The Madison Metropolitan School District is set to have more students in its classrooms next month than it’s had in nearly a year.
District and school officials are still working out some of the details, but parents have questions. We tried to answer some of them here based on the district’s reopening web page, press conferences and public meetings on the subject.
If you have questions you don’t see here, please reach out to reporter Scott Girard at firstname.lastname@example.org and he’ll try to track down the answer for you. Additionally, check the district’s reopening website, which features much of the information we’ve gathered here.
When are schools reopening for in-person instruction?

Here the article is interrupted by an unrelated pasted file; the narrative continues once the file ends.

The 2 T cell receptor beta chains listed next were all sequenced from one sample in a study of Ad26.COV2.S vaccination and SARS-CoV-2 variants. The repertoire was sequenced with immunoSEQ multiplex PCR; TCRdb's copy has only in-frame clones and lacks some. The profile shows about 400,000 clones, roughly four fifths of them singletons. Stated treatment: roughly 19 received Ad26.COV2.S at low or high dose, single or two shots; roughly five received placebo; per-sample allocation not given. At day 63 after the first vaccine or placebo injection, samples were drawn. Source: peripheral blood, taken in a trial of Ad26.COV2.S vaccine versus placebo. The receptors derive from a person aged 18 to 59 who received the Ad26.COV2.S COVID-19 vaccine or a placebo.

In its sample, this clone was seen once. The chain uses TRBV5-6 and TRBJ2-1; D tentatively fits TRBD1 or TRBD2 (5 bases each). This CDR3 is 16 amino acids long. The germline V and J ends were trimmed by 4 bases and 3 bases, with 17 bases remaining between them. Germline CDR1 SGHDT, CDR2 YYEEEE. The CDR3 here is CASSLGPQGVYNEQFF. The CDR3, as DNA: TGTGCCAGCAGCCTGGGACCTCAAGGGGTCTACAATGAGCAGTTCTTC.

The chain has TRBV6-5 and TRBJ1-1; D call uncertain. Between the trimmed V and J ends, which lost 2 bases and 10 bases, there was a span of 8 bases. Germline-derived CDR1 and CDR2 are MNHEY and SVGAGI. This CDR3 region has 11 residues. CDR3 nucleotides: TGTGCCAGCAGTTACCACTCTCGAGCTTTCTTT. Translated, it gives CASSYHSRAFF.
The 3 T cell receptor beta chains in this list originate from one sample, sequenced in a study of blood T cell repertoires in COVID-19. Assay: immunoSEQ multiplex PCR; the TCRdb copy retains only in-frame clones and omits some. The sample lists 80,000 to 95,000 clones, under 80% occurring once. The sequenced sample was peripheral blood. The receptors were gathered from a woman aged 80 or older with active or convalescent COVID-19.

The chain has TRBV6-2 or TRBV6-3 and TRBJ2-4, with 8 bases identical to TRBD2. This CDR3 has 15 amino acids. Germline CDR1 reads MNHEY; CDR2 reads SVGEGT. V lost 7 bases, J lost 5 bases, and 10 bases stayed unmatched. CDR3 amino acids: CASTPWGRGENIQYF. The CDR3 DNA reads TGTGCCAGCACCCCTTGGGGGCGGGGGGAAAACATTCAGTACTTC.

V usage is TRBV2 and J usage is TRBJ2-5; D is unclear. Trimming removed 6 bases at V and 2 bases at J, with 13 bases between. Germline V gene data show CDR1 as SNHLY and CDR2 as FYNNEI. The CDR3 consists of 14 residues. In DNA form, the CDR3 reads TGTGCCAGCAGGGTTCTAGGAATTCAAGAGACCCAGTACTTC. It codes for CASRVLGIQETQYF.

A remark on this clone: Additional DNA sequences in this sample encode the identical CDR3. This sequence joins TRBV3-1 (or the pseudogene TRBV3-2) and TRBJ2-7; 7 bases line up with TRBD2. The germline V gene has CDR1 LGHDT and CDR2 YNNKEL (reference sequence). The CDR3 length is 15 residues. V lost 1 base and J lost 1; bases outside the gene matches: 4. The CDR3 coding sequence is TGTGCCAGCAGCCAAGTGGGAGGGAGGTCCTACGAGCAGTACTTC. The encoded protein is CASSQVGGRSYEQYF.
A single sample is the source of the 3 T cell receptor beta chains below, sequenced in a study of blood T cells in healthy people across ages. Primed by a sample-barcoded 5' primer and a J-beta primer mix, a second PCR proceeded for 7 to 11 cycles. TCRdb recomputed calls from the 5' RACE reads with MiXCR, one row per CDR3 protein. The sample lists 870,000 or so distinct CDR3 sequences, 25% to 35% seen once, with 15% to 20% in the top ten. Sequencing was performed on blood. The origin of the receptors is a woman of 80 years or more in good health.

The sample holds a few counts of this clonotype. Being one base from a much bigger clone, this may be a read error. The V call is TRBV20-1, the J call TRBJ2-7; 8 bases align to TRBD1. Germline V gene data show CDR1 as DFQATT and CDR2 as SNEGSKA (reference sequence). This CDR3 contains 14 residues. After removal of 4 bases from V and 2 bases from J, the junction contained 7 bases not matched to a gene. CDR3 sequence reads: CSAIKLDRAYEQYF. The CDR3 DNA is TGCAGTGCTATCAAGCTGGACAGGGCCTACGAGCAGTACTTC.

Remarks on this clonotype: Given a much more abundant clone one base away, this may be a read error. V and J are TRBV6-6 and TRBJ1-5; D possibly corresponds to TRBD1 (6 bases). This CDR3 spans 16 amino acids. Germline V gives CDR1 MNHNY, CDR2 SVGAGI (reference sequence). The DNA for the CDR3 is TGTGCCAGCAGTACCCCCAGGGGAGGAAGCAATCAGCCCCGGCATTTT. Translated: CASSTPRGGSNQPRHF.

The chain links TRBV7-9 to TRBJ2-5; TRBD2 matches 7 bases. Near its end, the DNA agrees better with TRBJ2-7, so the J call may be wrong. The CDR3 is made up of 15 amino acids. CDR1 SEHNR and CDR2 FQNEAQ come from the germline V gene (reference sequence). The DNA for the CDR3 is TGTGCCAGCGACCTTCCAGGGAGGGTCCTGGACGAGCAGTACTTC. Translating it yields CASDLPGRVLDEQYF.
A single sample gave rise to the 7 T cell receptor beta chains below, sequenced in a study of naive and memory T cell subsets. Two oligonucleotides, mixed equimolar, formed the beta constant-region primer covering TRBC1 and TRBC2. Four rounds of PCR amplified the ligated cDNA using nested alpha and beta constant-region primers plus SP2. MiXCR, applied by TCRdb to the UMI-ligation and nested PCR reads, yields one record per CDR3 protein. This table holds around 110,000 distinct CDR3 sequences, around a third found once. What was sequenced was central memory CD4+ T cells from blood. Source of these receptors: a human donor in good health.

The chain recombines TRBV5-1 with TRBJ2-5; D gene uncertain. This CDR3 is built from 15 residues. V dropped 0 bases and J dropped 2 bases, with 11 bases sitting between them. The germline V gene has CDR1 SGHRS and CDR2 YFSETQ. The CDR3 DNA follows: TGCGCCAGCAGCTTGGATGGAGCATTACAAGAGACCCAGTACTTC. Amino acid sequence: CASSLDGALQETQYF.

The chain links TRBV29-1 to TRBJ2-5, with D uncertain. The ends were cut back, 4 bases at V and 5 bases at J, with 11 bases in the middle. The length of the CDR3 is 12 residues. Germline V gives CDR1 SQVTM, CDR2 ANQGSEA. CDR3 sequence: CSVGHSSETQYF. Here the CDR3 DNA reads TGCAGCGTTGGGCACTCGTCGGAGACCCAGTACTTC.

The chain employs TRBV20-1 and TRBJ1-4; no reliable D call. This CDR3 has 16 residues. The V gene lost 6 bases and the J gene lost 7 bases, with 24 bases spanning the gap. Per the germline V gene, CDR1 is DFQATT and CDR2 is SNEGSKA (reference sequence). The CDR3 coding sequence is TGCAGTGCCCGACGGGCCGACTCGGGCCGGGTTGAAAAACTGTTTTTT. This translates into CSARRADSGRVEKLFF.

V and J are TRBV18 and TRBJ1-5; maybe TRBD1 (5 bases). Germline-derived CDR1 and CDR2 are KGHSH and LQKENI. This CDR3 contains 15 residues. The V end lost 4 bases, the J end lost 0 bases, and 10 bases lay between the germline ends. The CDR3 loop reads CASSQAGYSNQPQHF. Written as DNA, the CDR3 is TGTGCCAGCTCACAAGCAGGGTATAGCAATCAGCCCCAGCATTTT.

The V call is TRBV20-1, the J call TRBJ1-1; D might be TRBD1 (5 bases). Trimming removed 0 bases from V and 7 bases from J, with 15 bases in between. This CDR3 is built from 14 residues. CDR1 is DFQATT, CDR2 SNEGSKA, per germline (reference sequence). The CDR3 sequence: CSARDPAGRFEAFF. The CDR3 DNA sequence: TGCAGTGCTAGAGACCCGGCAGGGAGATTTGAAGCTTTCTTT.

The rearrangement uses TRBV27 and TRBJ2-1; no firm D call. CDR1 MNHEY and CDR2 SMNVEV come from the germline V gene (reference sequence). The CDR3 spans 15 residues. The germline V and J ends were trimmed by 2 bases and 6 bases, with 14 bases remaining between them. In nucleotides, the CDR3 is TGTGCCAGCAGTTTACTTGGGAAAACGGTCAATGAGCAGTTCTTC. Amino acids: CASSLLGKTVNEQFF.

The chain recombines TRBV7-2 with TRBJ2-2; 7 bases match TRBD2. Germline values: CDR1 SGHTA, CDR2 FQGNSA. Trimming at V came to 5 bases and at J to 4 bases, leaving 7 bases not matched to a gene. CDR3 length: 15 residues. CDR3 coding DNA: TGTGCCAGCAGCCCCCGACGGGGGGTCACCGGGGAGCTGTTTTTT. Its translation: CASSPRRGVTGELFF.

The first day of in-person instruction for families that choose to participate is Tuesday, March 9, for kindergarten. First- and second-grade students can return March 16, with 4-year-old kindergarten switching to a two-full-days-per-week, in-person model March 23.
Will any other grades return?
MMSD superintendent Carlton Jenkins said following the Feb. 10 announcement he hopes other grades can return this school year, but at this time only grades 4K-2 are planned.
All grades will have their asynchronous day moved to Monday instead of Wednesday beginning March 8.
Do parents have to send their child?
No. Parents will have the option to keep their child in virtual learning through a survey being sent this week to families with students in grades 4K-2. The school district is anticipating some families staying in virtual learning to help limit the number of students in classrooms, allowing for social distancing.